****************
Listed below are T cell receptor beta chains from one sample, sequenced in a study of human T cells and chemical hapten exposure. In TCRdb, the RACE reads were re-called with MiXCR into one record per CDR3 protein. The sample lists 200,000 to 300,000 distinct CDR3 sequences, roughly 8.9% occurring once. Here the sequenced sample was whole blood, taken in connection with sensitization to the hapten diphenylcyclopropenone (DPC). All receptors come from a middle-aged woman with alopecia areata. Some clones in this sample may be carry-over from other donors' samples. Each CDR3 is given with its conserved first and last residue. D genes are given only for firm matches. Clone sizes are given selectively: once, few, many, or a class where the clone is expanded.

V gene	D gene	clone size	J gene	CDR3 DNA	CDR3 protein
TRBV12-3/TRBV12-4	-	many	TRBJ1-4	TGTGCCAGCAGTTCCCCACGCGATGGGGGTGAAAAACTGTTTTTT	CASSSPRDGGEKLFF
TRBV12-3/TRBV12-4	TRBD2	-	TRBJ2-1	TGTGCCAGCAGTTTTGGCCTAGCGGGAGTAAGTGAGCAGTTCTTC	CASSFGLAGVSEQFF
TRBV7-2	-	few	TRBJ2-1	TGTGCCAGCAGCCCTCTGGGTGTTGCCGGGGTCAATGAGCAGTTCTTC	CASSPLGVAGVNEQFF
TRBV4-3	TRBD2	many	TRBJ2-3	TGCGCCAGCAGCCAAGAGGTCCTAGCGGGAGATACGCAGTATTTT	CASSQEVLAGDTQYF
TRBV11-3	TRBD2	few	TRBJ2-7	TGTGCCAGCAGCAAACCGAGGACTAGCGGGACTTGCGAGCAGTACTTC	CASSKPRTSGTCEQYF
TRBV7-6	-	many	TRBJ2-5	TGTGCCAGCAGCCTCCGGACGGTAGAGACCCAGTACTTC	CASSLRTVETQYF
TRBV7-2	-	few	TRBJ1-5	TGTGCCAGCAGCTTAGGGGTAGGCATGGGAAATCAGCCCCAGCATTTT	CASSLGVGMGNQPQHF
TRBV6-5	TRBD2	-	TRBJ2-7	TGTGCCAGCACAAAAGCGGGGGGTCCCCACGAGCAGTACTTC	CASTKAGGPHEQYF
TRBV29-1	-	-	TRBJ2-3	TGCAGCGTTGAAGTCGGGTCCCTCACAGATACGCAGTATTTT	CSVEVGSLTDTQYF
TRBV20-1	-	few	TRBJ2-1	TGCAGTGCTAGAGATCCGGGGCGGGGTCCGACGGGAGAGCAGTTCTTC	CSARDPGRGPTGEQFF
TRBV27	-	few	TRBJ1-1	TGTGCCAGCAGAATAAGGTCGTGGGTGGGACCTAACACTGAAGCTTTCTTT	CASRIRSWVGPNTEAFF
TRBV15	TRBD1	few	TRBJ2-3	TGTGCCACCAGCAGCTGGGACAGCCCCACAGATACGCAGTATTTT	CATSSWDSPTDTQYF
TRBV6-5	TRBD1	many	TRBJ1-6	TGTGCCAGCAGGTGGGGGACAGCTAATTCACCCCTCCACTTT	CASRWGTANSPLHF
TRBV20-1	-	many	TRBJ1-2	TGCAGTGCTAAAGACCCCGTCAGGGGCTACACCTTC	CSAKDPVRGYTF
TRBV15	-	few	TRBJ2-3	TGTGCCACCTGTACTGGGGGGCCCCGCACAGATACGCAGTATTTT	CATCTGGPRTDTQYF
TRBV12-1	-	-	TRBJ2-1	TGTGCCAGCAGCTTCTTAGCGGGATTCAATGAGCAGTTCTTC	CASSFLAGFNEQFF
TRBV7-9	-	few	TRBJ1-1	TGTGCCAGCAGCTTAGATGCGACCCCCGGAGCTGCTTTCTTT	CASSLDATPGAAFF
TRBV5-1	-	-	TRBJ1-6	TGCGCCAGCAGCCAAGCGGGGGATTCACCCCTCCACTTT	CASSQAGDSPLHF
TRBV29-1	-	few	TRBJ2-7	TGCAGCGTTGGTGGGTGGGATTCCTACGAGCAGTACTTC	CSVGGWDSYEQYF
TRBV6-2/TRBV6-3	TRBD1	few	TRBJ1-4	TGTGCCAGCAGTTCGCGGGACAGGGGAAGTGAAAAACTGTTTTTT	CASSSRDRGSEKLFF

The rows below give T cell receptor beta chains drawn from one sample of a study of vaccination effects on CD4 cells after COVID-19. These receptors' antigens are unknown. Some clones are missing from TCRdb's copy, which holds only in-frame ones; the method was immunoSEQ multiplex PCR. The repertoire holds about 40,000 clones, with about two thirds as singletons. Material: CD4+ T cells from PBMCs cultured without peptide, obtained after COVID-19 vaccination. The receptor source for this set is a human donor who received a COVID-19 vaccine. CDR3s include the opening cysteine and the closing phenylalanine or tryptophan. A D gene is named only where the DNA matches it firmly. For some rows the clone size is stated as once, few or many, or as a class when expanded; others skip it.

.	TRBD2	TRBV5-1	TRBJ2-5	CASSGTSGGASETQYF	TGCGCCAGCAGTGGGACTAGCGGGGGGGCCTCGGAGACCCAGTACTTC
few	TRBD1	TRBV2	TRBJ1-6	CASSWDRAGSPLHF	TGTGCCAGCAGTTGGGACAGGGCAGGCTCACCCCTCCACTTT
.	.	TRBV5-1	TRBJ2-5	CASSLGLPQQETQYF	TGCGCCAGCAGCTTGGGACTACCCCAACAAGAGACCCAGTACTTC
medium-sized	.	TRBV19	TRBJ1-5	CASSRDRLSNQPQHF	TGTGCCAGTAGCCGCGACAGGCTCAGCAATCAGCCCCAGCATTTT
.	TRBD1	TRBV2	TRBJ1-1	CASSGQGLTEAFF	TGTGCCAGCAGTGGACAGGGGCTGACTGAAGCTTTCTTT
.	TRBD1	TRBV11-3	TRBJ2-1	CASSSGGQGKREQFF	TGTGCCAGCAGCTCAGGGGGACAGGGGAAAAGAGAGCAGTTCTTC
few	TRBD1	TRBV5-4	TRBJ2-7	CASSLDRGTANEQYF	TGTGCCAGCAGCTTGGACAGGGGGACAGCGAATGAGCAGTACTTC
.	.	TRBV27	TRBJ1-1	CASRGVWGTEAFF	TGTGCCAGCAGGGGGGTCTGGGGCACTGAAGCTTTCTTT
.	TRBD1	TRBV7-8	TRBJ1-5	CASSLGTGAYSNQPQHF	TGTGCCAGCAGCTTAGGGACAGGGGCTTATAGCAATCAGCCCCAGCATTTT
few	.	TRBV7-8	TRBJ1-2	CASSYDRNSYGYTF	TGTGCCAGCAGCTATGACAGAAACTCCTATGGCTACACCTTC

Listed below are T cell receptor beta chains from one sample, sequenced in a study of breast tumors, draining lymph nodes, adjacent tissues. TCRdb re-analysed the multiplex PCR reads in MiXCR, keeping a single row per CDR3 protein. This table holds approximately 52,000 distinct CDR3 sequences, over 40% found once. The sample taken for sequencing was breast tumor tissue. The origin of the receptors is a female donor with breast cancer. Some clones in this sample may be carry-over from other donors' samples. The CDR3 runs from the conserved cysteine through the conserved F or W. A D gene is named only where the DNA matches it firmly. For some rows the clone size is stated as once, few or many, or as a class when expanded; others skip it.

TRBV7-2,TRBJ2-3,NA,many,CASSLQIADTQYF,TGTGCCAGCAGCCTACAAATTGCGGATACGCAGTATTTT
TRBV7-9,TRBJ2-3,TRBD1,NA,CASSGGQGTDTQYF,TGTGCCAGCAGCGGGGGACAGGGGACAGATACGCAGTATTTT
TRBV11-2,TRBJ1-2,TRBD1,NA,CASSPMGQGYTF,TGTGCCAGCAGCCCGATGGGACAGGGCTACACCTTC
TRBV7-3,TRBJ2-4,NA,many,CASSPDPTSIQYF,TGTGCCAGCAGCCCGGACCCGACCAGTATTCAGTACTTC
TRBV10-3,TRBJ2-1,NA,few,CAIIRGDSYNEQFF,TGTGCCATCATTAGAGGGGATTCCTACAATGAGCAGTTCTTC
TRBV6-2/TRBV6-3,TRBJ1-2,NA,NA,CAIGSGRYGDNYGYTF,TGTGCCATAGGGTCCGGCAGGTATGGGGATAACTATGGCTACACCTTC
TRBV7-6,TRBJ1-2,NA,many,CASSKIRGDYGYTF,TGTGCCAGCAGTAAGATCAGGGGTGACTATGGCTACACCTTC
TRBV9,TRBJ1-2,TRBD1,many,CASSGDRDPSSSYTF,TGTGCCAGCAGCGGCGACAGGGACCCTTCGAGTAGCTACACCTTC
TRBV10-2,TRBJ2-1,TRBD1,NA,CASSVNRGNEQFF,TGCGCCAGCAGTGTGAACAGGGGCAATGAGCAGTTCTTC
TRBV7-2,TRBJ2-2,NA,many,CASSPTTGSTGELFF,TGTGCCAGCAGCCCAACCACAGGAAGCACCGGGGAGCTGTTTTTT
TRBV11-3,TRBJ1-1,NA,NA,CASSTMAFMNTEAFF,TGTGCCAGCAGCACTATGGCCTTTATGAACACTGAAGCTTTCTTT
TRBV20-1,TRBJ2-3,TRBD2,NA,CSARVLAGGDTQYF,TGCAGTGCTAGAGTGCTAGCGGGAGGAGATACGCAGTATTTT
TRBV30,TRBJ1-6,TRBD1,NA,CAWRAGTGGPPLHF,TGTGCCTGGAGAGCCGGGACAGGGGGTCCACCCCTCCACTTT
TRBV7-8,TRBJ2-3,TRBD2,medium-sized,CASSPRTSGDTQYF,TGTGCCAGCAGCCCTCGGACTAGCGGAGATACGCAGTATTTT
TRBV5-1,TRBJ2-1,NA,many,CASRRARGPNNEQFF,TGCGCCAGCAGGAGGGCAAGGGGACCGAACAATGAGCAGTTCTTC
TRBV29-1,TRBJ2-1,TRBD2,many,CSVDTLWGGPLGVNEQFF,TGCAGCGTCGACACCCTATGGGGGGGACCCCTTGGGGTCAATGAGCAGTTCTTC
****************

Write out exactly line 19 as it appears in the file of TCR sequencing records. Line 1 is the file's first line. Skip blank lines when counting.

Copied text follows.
TRBV7-9	-	few	TRBJ1-1	TGTGCCAGCAGCTTAGATGCGACCCCCGGAGCTGCTTTCTTT	CASSLDATPGAAFF